1) Work less – Your time is more valuable than the money you trade it for. Learn to live with a lower amount of expenses that way you can spend less time chained up working. Some people manage this by working a seasonal or part-time position where they bring in enough money to cover their needs. As long as your expenses are covered then the rest of your time can be spent living. Make sure you are working to live, not living to work.

2) Stockpile – Another great strategy is to work hard for a number of years while saving like crazy and spending very little. The idea behind this is to save up enough money to live on the interest. While working yourself to death certainly isn’t a solution to break free, it is a solution should it be for a limited number of years. If you can manage to save up enough money in 15 years to live on it’s interest and therefore retire early, then you by all means have beat the system.

3) Make your money work for you – When consumerists run out to the stores and spend their hard earned greenbacks on materialistic things, their money isn’t working for them. Their money is instead working for 1% of the population which holds 99% of the wealth. To make your money work for you figure out exactly what you need it for and see past the cultural trends of throwing it away on useless items that will be discarded in the near future. This doesn’t mean be cheap. If you need pots and pans by the best darn pots and pans there are that way you don’t ever have to replace them! However avoid the other little cheapo nick-knacks that line the shelves of Wally World.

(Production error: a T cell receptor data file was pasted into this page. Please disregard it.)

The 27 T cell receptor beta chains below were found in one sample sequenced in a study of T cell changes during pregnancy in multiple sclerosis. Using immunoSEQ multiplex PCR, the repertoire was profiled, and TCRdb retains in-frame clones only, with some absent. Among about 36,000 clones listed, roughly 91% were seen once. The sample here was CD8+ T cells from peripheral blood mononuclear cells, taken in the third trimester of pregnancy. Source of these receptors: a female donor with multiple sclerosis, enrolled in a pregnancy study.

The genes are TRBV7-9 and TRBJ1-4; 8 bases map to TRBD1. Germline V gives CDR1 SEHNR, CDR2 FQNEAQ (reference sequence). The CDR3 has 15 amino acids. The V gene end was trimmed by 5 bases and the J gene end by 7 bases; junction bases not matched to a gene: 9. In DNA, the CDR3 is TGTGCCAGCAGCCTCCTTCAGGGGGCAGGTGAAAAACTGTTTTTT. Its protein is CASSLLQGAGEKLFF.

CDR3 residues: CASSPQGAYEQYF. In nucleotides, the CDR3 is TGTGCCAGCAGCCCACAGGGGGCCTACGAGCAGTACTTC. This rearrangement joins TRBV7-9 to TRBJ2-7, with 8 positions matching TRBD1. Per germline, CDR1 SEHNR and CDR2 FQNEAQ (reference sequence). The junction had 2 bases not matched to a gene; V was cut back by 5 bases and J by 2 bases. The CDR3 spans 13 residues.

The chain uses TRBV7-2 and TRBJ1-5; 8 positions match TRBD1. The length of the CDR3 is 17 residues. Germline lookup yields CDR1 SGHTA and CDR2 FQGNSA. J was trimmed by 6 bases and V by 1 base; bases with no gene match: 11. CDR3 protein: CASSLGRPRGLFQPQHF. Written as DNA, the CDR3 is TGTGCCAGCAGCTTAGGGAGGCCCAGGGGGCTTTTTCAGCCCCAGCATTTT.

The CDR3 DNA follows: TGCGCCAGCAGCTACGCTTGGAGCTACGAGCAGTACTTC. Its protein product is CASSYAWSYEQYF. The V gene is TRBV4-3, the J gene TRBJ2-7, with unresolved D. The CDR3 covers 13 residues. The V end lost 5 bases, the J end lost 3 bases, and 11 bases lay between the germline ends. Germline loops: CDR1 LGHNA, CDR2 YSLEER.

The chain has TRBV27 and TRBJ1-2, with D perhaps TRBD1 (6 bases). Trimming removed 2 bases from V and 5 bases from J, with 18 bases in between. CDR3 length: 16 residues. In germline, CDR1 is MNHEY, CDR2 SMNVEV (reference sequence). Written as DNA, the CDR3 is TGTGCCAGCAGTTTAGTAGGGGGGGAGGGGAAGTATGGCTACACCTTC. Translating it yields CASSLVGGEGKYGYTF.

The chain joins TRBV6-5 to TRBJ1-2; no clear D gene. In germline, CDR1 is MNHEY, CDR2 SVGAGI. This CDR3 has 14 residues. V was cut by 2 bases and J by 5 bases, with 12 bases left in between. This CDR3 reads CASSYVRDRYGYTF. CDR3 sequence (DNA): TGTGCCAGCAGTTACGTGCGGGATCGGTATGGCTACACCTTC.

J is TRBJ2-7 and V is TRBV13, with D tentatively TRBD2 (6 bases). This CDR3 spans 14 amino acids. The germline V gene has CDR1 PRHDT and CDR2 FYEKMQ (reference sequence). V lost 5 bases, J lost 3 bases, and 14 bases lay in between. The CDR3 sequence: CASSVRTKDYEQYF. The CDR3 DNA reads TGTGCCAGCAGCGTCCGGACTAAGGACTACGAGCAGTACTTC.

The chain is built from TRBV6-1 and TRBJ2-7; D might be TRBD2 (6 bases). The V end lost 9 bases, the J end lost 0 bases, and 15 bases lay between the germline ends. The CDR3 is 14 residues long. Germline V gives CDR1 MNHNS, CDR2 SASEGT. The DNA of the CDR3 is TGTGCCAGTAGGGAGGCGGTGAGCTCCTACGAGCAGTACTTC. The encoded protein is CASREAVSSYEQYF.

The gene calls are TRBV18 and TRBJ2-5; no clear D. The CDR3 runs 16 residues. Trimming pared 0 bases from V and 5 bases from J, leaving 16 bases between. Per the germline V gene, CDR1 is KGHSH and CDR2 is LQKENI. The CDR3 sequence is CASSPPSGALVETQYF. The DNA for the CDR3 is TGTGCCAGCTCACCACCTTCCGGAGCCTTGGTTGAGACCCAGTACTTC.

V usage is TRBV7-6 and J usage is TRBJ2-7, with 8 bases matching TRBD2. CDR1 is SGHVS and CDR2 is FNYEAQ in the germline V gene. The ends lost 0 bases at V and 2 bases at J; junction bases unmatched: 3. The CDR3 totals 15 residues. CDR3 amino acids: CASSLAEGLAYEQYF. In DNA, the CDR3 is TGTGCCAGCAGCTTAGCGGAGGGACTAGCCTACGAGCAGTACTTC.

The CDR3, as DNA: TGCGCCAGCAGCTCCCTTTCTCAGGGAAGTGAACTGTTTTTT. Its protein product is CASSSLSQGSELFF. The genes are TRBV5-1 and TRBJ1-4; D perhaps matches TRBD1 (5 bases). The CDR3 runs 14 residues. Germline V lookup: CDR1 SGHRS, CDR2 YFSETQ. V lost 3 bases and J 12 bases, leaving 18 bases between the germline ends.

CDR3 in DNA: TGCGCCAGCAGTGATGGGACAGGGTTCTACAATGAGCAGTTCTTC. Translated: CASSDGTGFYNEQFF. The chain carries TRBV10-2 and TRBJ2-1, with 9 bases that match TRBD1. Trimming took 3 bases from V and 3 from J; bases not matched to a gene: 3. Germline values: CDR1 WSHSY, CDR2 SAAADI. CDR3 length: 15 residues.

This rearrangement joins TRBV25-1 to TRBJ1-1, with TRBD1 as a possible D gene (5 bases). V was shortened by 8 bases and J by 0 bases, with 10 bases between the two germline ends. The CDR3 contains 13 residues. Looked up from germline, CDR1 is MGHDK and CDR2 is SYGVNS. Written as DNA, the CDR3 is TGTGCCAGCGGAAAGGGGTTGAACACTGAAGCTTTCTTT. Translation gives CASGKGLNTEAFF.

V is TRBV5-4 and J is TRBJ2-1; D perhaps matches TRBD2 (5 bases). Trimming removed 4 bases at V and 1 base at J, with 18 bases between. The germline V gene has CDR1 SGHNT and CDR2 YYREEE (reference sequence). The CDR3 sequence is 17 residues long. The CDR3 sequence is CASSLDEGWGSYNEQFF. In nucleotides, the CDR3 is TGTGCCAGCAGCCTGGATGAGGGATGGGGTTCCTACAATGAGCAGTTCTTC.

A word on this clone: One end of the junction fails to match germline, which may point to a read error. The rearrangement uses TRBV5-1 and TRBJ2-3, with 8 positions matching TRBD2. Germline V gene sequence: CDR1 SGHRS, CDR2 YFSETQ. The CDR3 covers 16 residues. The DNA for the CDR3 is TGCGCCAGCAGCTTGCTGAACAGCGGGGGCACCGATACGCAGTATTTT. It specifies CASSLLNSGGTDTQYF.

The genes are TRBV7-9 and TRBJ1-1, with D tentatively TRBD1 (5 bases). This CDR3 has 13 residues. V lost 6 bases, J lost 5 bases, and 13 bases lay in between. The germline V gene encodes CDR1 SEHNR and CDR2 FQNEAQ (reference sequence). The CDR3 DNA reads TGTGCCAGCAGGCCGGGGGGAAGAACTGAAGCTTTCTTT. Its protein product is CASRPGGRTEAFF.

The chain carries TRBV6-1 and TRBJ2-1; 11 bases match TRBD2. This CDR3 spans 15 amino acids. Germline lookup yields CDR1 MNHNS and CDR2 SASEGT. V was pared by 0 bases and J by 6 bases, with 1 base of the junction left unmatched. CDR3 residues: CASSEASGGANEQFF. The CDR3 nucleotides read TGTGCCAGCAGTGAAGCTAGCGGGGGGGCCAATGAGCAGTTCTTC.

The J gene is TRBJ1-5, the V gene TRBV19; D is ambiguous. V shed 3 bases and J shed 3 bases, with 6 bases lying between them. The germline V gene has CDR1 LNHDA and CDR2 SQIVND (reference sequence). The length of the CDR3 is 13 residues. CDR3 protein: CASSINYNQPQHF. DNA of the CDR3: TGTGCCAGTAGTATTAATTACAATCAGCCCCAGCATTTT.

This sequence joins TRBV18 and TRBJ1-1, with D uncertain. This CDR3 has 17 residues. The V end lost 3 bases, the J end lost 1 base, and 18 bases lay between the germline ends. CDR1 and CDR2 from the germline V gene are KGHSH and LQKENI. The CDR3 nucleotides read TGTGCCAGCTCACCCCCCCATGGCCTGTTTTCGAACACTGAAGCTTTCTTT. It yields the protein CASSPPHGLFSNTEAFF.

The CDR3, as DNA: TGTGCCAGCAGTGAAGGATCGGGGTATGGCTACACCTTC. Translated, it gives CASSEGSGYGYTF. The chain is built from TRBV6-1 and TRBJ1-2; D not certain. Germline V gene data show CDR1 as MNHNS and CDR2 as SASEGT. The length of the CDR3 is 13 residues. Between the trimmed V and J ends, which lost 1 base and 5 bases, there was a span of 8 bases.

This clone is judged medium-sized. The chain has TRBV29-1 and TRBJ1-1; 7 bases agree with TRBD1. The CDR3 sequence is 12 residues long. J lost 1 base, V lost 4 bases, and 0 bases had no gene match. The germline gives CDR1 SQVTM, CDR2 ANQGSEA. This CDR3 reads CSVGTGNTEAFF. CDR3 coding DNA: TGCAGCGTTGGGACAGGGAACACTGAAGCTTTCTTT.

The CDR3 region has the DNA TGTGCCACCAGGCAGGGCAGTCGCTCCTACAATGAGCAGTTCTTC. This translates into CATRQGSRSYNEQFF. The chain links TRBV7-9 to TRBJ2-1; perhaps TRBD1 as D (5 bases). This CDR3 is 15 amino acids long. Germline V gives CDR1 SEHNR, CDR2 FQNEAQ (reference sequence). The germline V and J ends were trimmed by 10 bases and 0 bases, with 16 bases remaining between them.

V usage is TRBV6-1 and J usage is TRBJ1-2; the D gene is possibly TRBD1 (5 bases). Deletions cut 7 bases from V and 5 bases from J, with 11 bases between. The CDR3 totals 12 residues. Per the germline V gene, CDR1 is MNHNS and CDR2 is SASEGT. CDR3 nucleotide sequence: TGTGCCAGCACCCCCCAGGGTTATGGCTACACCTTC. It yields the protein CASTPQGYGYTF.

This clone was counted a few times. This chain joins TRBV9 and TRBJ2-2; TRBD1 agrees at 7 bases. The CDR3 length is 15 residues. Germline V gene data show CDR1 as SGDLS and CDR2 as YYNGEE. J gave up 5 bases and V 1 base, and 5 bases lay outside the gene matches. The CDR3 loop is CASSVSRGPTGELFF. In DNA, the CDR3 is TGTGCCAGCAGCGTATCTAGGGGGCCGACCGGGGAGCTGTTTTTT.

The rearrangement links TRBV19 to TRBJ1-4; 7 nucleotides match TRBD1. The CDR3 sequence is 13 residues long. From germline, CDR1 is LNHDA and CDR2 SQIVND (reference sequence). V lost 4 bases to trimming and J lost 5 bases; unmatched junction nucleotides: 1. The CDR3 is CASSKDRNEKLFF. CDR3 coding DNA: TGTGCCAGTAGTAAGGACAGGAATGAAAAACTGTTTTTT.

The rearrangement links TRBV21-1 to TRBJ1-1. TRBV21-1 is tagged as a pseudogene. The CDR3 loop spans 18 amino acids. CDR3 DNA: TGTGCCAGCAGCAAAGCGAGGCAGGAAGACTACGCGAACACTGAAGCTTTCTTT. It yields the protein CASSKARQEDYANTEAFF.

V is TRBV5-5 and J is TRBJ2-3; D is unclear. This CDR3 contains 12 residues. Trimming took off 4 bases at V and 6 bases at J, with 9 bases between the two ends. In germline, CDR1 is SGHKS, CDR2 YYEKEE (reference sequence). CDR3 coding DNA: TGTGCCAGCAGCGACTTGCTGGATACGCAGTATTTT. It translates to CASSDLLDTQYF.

A Real-World Example: Jacob the Stockpiler

There are people who learn to live on as little as $20,000 or even $7,000 a year such as Jacob Fisker.

Jacob was a stockpiler, he managed to retire in his 30′s by working hard and being a slave to his job for five years while living on 7,000 a year. After saving an amount he was satisfied with he was able to use the money saved and retire by living only on its interest! For example, 140,000 dollars makes an interest of 5% per year which would give Jacob the $7000 he needed everyday to survive. And yes his health insurance is included in this number. Of course 7,000 probably won’t cut it for many people but it is a strategy for living frugally for a set number of years 10, 15, 20 (still beats 35 any day) and then retiring before one is too old to walk the beach without a cane.

If you’re not happy now, ask yourself what really makes you happy? Would more free time but a simpler life spent with those who matter be a better solution?

tj chasteen
TJ Chasteen is the founder of How-toBeHappy.com. TJ believes nothing is more important than living a life full of happiness. He promotes free happiness research, strategies, and how-to guides to improve life-long happiness on his blog.

Chains image copyright Sfu.Marcin – Flickr.com